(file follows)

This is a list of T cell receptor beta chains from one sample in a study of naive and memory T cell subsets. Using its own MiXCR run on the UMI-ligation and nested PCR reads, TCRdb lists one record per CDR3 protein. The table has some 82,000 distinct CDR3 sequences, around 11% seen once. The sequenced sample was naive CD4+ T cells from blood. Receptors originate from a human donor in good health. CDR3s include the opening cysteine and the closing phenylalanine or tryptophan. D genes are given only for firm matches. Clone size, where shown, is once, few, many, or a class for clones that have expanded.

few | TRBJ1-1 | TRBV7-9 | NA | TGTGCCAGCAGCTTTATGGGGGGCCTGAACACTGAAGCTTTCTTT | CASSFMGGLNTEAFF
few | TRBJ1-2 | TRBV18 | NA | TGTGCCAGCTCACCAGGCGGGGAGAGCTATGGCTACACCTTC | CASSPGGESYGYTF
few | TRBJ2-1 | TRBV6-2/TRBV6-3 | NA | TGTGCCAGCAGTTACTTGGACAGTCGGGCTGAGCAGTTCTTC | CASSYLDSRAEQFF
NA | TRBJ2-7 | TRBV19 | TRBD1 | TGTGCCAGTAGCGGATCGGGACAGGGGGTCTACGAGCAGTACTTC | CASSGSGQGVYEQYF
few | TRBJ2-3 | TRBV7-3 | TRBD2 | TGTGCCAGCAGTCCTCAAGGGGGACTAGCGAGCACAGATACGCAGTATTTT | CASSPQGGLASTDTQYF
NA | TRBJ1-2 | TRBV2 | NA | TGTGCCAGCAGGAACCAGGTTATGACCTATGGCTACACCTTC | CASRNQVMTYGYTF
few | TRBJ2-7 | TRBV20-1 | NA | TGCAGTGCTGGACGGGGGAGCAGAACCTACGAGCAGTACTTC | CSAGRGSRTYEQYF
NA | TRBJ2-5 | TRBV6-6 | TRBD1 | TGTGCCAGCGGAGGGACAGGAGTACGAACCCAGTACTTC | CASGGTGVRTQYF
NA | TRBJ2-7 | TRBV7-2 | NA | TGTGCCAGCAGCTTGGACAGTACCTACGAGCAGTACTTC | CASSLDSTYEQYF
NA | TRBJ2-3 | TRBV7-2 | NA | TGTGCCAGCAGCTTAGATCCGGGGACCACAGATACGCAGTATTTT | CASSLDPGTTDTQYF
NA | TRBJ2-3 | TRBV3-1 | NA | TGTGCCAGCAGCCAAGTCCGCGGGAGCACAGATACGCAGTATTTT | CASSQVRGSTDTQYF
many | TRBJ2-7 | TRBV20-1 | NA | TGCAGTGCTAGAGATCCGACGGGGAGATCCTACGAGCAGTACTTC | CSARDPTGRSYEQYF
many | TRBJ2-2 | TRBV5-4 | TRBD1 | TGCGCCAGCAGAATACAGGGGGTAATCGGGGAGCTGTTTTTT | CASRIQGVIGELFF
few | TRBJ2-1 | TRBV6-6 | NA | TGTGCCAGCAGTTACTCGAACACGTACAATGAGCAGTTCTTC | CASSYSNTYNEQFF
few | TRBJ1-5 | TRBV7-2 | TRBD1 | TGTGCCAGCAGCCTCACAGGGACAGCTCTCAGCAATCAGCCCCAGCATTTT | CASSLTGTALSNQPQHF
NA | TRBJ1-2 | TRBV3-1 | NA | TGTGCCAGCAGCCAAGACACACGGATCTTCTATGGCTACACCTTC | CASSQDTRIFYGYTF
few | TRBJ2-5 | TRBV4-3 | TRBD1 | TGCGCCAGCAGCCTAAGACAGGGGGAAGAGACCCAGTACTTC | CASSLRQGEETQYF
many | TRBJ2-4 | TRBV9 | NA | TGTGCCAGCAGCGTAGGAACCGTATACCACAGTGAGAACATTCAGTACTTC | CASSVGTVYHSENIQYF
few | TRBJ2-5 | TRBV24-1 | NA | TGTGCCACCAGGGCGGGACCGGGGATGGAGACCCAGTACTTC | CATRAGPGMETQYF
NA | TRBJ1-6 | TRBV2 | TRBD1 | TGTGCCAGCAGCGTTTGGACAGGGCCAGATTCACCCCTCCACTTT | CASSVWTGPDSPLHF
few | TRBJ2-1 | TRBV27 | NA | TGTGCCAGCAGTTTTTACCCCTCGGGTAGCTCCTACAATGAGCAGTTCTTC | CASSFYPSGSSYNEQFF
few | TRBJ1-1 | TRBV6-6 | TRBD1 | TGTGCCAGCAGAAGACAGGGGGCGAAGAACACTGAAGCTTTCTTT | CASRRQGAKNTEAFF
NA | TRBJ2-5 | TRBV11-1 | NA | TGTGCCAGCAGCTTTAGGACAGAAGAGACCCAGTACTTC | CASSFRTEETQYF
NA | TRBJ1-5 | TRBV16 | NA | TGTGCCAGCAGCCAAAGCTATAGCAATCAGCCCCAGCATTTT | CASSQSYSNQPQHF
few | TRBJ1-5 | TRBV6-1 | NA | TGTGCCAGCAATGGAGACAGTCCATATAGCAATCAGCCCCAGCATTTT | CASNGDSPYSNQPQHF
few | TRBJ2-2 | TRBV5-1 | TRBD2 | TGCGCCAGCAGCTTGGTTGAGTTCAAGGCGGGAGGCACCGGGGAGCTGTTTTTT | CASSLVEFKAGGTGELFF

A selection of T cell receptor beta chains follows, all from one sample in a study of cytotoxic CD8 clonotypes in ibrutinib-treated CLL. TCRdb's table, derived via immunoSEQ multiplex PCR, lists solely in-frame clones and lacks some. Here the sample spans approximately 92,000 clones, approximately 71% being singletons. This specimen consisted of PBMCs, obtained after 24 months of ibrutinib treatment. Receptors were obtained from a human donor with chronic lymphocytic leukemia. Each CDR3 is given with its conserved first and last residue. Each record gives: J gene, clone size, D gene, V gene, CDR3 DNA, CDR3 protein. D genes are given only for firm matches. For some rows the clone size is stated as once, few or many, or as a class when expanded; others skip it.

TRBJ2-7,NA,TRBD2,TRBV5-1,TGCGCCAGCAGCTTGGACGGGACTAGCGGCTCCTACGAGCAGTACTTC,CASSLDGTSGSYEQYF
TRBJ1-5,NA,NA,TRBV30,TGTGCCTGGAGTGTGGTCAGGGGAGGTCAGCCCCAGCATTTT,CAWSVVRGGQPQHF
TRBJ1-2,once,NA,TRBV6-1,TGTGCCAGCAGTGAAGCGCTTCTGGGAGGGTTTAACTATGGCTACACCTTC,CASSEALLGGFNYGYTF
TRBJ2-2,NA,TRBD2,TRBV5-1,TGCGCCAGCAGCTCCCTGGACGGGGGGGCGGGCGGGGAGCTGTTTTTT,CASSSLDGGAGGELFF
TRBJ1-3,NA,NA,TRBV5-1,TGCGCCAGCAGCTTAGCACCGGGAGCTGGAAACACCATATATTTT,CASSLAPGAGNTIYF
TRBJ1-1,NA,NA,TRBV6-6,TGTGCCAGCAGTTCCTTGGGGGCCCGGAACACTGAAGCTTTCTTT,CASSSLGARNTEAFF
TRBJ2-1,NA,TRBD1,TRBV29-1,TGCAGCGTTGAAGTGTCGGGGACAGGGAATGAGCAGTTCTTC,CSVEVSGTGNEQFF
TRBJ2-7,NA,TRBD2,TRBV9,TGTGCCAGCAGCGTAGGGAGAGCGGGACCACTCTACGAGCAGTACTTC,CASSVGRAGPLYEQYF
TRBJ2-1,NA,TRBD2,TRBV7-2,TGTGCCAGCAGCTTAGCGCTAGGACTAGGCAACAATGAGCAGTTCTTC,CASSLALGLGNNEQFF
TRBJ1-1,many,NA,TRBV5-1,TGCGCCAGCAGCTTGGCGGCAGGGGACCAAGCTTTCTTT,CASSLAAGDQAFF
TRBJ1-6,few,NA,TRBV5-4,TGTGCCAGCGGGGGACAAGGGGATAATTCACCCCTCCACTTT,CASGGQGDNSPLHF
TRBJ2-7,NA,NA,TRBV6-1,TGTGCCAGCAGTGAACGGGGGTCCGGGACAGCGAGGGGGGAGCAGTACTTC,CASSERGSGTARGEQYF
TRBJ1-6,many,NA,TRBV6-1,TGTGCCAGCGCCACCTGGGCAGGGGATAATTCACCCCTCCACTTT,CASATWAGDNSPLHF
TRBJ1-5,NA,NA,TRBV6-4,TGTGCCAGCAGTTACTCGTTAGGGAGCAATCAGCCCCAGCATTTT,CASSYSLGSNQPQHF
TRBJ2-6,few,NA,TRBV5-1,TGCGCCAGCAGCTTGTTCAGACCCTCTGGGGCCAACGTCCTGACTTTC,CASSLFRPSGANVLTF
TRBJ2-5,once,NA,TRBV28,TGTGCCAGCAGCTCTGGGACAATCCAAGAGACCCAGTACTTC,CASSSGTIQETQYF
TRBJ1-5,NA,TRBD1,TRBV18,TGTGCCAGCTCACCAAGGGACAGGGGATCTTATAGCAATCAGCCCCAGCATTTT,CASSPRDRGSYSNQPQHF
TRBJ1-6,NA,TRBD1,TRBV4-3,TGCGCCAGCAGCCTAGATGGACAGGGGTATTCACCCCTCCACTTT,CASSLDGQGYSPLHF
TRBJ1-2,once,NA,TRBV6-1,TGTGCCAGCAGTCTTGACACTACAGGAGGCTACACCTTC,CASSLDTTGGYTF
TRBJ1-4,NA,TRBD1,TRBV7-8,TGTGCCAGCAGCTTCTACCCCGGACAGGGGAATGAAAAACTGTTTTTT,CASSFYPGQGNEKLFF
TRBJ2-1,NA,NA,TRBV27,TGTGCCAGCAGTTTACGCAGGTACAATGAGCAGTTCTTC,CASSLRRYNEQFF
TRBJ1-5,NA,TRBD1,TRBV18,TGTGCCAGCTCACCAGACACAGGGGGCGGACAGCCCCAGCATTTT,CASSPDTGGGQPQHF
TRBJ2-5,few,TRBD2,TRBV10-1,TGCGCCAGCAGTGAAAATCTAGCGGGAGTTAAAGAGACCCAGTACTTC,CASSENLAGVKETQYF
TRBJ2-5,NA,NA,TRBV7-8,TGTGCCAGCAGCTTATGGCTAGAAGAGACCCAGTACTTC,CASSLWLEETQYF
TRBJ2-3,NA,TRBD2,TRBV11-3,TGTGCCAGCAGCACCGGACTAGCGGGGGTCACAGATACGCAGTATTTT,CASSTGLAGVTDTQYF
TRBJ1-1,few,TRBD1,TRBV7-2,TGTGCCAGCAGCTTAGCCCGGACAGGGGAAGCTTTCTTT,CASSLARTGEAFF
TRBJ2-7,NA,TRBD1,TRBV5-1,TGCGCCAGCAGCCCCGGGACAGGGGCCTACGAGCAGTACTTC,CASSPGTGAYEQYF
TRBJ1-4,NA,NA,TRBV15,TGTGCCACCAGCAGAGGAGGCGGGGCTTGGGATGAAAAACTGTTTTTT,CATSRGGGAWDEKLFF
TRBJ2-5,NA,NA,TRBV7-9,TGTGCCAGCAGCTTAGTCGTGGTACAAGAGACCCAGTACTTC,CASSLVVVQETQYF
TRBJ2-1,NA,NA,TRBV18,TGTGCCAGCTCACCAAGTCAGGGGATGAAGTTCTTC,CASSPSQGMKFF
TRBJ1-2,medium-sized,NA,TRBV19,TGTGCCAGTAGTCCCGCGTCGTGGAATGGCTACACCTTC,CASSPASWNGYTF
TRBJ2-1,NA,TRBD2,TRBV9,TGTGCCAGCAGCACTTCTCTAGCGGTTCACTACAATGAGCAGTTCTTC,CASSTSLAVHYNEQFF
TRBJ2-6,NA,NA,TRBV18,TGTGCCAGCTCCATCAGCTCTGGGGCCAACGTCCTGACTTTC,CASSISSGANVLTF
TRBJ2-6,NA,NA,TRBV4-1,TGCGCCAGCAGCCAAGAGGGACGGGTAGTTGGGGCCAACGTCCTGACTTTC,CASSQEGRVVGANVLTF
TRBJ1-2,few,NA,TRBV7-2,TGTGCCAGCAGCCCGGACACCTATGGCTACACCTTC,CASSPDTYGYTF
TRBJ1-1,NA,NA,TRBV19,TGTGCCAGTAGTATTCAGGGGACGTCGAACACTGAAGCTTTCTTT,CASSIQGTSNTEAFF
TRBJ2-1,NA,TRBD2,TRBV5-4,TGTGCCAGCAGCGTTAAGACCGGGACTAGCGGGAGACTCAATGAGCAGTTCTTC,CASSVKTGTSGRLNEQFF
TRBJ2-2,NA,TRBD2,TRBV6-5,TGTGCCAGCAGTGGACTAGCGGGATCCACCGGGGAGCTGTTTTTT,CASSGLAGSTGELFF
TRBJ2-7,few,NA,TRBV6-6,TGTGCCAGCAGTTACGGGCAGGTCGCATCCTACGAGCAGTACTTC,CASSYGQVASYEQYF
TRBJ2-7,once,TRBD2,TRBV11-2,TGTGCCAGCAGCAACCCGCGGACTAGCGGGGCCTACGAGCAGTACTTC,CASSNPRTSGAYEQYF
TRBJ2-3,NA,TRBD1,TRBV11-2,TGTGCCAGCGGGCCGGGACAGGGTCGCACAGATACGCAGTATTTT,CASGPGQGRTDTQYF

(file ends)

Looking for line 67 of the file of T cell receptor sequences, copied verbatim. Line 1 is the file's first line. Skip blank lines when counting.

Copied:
TRBJ2-7,few,NA,TRBV6-6,TGTGCCAGCAGTTACGGGCAGGTCGCATCCTACGAGCAGTACTTC,CASSYGQVASYEQYF